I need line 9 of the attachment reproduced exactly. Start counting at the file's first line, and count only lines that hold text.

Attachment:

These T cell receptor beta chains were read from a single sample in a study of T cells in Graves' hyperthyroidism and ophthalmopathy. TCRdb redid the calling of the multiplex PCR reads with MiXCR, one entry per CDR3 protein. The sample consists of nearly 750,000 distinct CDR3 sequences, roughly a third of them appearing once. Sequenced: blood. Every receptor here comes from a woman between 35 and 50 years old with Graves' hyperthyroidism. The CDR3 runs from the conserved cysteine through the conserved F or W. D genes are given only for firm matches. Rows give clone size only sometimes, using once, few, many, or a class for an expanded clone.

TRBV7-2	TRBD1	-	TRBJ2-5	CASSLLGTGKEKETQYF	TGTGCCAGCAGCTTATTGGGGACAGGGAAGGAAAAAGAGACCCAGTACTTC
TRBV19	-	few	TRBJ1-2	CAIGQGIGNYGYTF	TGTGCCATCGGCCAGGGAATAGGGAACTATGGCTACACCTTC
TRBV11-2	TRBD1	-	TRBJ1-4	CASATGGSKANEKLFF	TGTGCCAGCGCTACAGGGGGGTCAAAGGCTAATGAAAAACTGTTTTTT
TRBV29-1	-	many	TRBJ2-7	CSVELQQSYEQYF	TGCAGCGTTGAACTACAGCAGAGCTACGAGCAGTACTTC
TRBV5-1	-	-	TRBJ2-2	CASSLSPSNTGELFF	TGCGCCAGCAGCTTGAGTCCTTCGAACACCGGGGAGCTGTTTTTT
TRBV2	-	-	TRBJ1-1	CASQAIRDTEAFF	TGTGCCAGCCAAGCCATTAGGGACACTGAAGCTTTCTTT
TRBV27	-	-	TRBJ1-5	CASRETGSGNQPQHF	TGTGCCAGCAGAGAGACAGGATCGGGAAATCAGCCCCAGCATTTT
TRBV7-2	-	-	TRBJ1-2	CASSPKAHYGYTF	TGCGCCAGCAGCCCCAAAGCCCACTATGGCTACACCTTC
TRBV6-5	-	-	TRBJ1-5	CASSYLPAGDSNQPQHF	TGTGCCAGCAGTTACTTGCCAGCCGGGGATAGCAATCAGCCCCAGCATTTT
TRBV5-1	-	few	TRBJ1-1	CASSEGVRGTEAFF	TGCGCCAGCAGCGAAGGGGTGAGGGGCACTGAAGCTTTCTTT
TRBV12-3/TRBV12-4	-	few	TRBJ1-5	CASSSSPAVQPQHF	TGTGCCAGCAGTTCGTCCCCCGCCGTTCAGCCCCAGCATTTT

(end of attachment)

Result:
TRBV7-2	-	-	TRBJ1-2	CASSPKAHYGYTF	TGCGCCAGCAGCCCCAAAGCCCACTATGGCTACACCTTC